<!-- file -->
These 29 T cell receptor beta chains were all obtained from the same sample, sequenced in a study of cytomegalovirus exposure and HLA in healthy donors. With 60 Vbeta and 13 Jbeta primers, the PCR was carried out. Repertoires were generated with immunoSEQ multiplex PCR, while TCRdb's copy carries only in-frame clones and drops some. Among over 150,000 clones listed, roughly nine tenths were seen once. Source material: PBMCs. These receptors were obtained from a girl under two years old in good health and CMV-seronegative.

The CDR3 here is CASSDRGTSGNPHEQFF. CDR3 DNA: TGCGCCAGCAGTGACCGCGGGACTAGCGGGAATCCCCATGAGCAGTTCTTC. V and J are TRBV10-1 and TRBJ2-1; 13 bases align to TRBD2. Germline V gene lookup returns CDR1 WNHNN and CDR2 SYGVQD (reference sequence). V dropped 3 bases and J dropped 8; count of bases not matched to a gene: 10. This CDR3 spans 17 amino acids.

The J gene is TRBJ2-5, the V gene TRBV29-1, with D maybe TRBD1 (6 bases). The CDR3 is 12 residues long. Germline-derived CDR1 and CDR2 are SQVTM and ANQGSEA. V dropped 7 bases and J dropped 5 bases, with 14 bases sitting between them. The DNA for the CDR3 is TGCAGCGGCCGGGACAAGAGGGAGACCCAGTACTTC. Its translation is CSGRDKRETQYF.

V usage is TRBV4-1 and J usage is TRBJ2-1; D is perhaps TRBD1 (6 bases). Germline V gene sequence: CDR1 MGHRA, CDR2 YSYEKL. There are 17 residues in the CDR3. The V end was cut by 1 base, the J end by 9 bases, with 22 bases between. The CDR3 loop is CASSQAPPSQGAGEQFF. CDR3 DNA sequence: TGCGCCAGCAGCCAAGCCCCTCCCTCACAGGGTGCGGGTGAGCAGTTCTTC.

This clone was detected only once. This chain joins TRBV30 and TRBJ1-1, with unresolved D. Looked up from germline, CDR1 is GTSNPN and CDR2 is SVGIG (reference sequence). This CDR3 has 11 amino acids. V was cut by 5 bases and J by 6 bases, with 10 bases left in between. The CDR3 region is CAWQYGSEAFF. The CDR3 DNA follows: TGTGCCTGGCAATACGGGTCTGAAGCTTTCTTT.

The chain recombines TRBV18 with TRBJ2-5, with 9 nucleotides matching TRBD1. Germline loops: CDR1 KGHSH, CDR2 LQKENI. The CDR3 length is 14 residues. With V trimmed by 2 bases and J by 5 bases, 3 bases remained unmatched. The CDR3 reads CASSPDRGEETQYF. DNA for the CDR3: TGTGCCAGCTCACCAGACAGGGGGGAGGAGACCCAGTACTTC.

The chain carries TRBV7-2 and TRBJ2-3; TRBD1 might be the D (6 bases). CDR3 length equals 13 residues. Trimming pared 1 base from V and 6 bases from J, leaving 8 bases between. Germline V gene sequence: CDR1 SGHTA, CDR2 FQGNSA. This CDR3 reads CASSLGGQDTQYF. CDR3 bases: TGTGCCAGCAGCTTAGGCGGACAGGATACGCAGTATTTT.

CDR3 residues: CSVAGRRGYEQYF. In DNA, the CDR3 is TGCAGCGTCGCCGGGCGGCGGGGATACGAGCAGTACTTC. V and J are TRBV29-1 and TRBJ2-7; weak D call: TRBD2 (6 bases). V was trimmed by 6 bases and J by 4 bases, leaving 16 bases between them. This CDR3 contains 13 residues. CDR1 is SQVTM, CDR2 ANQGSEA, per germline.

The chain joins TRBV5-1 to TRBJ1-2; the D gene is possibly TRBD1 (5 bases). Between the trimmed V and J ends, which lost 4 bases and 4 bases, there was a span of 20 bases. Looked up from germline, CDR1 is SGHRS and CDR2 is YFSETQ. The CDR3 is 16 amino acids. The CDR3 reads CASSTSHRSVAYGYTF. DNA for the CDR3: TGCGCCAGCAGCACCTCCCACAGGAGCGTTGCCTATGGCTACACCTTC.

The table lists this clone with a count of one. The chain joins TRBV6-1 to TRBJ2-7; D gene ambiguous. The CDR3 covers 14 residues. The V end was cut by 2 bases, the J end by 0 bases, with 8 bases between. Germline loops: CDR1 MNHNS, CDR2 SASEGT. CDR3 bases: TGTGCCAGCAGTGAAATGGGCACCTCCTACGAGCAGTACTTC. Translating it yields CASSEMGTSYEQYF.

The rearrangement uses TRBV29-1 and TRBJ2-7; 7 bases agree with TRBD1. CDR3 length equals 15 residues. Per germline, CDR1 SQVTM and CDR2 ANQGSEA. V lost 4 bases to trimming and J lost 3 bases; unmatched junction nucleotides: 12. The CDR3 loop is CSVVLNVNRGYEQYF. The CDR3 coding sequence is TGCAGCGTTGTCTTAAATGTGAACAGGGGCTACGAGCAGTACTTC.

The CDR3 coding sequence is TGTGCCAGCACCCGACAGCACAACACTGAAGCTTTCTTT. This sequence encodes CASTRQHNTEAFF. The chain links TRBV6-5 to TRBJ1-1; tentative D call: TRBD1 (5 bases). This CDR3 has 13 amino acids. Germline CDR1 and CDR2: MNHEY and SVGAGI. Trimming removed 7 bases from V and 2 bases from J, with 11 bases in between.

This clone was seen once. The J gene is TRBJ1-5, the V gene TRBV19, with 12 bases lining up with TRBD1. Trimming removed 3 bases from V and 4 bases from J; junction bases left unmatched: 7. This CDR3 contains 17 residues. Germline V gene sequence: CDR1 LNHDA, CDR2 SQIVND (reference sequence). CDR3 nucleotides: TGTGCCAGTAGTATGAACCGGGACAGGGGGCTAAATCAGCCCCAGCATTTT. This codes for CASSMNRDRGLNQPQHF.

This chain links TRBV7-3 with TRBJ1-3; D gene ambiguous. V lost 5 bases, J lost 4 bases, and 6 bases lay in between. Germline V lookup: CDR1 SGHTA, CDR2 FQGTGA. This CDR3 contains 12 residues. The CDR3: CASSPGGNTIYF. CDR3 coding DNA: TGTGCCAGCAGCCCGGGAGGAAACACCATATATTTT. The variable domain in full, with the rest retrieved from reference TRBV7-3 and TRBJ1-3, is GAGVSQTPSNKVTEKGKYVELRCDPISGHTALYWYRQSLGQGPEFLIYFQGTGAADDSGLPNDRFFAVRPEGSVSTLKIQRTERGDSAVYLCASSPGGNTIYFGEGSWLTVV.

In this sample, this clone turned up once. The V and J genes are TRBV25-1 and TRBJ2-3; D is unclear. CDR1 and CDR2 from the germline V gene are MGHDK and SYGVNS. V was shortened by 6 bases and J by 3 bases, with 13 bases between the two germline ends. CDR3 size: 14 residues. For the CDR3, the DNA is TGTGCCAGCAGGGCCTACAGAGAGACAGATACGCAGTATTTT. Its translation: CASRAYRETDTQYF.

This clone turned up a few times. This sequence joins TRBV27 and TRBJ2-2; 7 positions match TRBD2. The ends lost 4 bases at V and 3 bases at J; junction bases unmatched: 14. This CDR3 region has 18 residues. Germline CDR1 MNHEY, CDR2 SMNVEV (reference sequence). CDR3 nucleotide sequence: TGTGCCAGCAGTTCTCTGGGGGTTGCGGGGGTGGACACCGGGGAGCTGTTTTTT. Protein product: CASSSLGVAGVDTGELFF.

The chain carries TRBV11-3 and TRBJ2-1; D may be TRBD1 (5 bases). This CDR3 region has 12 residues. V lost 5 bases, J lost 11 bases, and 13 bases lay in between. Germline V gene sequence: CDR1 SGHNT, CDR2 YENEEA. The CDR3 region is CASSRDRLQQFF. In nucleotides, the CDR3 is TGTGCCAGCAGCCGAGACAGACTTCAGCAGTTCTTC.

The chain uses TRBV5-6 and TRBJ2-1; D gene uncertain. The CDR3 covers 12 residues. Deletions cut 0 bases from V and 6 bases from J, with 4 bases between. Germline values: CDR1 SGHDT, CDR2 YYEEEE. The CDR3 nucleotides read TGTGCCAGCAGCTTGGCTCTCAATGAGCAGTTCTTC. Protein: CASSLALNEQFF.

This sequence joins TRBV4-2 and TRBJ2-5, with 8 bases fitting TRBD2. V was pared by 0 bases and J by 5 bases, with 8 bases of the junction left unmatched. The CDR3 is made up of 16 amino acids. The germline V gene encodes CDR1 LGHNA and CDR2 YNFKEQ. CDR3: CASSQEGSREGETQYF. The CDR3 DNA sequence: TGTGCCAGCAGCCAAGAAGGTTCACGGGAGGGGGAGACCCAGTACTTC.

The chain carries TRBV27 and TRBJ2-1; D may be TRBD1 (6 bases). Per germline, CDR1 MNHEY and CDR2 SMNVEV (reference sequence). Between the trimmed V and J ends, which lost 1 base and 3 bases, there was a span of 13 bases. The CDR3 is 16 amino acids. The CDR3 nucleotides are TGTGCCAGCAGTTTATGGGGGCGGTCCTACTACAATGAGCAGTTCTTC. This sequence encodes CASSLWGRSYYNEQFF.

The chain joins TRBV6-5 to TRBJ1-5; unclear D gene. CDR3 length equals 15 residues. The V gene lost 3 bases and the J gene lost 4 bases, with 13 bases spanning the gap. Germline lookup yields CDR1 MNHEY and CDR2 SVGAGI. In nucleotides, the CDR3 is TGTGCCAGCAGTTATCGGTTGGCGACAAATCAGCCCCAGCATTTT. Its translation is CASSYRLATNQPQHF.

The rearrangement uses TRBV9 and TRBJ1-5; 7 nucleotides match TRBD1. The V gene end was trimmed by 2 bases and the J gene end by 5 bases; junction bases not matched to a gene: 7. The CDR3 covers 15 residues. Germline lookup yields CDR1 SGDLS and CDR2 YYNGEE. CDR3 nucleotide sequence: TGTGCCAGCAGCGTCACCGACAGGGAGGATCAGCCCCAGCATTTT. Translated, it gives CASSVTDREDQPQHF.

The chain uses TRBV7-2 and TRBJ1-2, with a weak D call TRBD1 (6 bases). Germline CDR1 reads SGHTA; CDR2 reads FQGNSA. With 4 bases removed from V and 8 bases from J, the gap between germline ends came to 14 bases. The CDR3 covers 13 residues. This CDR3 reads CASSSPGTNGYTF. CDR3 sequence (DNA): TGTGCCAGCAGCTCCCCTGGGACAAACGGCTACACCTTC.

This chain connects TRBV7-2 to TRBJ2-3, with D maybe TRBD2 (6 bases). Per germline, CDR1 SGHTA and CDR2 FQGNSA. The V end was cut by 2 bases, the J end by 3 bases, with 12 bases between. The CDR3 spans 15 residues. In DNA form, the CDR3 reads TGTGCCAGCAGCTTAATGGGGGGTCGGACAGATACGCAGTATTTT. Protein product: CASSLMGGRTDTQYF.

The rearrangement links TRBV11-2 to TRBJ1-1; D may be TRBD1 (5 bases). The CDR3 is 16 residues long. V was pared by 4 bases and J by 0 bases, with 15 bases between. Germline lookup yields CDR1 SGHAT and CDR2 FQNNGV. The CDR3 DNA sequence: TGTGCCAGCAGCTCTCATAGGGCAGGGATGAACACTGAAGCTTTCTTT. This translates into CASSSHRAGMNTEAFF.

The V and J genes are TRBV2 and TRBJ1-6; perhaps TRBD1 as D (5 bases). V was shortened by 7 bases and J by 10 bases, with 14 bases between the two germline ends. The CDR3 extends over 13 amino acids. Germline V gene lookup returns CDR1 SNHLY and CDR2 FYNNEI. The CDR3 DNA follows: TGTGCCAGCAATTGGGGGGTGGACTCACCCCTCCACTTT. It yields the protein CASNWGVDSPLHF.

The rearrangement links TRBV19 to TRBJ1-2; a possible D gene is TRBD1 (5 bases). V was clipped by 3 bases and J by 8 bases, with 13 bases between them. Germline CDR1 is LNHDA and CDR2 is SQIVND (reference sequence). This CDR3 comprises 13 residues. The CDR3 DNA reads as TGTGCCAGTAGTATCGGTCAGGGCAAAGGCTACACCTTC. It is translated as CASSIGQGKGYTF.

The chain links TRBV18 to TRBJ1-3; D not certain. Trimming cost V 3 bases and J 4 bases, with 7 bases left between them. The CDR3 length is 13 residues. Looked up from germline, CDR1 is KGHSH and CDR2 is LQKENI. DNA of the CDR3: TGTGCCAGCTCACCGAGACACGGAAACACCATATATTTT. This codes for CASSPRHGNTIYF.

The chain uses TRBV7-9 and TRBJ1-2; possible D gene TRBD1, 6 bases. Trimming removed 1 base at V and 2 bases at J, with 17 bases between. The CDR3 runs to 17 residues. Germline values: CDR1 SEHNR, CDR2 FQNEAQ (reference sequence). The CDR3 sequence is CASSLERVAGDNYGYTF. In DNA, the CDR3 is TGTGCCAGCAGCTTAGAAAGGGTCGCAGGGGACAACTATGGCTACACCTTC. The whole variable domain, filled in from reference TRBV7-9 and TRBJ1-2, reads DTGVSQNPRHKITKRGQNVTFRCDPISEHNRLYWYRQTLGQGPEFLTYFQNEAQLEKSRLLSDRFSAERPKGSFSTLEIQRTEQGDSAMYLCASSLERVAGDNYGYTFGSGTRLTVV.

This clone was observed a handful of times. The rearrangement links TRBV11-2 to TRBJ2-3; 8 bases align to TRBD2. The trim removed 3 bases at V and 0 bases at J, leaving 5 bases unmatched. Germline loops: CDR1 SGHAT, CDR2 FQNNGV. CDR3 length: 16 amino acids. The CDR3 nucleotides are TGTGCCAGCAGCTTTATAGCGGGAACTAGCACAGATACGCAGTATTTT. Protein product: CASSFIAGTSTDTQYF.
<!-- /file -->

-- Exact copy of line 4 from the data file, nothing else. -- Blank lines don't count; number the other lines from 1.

V usage is TRBV4-1 and J usage is TRBJ2-1; D is perhaps TRBD1 (6 bases). Germline V gene sequence: CDR1 MGHRA, CDR2 YSYEKL. There are 17 residues in the CDR3. The V end was cut by 1 base, the J end by 9 bases, with 22 bases between. The CDR3 loop is CASSQAPPSQGAGEQFF. CDR3 DNA sequence: TGCGCCAGCAGCCAAGCCCCTCCCTCACAGGGTGCGGGTGAGCAGTTCTTC.